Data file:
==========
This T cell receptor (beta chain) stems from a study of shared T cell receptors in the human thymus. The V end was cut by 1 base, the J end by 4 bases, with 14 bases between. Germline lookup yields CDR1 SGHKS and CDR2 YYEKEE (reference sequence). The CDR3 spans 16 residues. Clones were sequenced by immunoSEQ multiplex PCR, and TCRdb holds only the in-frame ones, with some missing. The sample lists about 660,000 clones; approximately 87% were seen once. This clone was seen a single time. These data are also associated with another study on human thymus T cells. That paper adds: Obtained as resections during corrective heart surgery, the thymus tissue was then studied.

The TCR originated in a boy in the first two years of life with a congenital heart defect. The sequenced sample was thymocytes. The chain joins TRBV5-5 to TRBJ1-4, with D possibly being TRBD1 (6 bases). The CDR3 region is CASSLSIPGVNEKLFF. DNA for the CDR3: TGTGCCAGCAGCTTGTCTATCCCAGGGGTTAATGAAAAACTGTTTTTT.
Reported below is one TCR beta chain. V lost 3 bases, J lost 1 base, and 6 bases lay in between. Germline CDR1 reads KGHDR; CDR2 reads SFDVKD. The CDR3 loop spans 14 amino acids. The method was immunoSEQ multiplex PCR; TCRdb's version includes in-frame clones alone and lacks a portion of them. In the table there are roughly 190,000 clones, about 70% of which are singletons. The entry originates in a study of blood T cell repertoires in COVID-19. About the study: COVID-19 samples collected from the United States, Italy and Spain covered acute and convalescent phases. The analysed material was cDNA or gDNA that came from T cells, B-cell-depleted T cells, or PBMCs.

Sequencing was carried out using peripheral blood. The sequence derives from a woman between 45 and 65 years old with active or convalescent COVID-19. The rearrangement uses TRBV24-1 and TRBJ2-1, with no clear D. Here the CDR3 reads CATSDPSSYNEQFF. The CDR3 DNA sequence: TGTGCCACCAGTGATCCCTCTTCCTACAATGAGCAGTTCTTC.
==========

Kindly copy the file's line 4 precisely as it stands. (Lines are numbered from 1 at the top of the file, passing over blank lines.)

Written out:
Sequencing was carried out using peripheral blood. The sequence derives from a woman between 45 and 65 years old with active or convalescent COVID-19. The rearrangement uses TRBV24-1 and TRBJ2-1, with no clear D. Here the CDR3 reads CATSDPSSYNEQFF. The CDR3 DNA sequence: TGTGCCACCAGTGATCCCTCTTCCTACAATGAGCAGTTCTTC.